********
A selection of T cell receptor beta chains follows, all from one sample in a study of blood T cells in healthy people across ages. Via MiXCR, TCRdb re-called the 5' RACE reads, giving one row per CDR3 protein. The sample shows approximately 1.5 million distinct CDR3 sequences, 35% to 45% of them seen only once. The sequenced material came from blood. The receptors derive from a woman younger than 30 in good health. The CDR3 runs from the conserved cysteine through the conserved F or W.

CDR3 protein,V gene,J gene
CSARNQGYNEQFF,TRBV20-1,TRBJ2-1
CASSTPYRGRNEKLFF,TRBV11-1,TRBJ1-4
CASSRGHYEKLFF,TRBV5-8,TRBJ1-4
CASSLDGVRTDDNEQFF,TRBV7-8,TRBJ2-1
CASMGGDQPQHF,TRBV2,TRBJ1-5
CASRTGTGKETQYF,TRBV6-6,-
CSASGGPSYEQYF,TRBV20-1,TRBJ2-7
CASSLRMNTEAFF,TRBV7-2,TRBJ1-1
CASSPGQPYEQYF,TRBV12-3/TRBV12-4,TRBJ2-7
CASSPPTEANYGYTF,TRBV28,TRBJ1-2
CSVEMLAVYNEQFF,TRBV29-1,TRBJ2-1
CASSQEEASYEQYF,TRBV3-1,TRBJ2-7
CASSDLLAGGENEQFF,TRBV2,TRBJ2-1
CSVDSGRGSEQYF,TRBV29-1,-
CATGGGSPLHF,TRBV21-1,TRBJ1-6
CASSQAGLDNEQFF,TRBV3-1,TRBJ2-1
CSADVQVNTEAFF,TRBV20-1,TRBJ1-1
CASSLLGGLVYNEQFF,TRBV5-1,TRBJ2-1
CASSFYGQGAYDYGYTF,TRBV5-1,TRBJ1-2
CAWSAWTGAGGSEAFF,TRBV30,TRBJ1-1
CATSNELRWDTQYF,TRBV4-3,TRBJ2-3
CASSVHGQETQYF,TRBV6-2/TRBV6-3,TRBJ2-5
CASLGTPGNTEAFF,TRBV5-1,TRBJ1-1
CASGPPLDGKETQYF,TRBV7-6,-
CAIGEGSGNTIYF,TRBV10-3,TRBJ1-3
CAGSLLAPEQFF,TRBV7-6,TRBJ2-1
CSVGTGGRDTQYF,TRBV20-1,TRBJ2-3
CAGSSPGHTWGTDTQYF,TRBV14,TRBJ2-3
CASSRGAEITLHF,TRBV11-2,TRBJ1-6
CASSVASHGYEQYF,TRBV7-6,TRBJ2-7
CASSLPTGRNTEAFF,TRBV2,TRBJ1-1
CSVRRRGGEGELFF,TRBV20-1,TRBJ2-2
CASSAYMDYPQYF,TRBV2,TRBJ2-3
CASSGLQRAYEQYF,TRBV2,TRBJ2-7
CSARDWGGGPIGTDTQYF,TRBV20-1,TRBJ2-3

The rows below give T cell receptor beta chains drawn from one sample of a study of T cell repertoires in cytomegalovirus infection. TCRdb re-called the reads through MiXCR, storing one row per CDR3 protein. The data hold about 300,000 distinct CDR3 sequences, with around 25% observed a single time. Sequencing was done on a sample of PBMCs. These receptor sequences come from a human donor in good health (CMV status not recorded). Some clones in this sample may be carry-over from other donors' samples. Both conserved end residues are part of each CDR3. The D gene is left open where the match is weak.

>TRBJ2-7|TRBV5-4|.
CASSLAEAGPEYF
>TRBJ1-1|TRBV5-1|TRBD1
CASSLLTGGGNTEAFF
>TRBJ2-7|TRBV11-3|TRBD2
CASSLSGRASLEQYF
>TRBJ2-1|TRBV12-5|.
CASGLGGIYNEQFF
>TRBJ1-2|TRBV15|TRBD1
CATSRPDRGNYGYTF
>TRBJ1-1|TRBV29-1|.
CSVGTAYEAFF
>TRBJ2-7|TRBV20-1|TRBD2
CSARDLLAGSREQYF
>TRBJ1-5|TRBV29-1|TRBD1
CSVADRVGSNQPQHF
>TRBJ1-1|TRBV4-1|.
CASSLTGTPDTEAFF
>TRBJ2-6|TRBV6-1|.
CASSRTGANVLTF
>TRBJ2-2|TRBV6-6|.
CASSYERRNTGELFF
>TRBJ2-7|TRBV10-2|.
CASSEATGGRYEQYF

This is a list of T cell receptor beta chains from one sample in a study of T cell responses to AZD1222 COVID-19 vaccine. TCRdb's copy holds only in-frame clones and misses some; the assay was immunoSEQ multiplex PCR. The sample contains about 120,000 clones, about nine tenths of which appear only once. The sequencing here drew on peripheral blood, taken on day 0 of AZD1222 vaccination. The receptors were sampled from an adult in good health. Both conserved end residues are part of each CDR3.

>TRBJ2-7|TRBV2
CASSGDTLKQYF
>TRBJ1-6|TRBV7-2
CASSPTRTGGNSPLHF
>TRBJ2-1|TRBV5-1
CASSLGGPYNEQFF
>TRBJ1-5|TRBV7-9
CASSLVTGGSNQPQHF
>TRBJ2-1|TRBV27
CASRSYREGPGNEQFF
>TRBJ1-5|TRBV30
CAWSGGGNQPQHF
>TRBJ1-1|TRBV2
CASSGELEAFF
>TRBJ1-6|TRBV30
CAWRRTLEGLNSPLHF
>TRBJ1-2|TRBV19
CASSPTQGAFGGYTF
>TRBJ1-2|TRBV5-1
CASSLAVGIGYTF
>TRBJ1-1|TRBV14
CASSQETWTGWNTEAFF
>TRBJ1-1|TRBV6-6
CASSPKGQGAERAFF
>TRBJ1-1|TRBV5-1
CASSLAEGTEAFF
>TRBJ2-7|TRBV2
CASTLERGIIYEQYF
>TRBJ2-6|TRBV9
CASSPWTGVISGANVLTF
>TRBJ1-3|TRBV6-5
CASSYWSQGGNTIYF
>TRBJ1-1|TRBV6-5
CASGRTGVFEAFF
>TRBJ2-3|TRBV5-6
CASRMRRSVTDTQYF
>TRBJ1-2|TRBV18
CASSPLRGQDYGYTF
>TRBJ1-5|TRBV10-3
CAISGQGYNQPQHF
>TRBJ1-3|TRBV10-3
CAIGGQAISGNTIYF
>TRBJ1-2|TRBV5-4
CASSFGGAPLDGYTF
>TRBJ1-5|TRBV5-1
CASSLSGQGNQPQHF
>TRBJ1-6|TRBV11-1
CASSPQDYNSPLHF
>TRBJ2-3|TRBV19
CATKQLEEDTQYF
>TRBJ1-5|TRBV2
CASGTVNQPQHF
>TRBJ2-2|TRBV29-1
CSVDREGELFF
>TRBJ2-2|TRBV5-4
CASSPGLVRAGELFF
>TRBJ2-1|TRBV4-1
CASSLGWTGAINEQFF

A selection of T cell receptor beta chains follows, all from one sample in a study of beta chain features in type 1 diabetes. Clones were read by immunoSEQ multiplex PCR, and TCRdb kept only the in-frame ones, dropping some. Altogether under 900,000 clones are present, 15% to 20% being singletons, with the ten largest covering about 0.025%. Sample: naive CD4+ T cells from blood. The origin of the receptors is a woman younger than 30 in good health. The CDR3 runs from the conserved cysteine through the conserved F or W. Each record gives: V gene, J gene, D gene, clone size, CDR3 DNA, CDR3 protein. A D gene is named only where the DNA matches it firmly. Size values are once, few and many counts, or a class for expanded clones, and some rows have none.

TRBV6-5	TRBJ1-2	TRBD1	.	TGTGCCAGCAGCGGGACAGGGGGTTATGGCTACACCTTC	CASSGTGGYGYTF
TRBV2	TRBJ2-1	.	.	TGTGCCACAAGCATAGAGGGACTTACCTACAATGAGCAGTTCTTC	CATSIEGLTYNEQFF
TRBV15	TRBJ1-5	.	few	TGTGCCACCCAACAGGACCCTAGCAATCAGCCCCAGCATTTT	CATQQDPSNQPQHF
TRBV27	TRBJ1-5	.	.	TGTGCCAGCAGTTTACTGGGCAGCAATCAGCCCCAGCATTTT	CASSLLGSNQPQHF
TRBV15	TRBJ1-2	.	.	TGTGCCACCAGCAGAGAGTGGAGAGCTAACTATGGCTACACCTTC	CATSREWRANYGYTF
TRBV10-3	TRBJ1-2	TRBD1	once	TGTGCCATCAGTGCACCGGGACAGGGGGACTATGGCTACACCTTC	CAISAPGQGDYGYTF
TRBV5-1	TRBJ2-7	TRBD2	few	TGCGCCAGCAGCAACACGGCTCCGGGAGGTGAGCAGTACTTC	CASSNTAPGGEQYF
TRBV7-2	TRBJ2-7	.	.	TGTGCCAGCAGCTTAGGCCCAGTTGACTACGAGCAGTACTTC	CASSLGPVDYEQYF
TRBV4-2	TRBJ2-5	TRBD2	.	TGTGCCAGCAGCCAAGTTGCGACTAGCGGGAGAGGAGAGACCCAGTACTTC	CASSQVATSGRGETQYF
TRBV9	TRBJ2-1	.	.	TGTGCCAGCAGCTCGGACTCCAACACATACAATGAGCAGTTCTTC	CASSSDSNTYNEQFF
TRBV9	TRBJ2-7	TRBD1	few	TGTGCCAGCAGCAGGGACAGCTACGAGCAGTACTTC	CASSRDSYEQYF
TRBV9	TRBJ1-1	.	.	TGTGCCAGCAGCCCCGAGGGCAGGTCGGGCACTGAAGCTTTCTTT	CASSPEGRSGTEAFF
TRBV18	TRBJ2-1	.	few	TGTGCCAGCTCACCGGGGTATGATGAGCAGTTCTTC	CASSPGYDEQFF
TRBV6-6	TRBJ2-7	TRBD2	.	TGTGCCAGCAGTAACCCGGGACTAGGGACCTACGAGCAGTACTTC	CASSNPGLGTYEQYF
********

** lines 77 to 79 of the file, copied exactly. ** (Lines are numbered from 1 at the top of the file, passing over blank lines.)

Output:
CASSGELEAFF
>TRBJ1-6|TRBV30
CAWRRTLEGLNSPLHF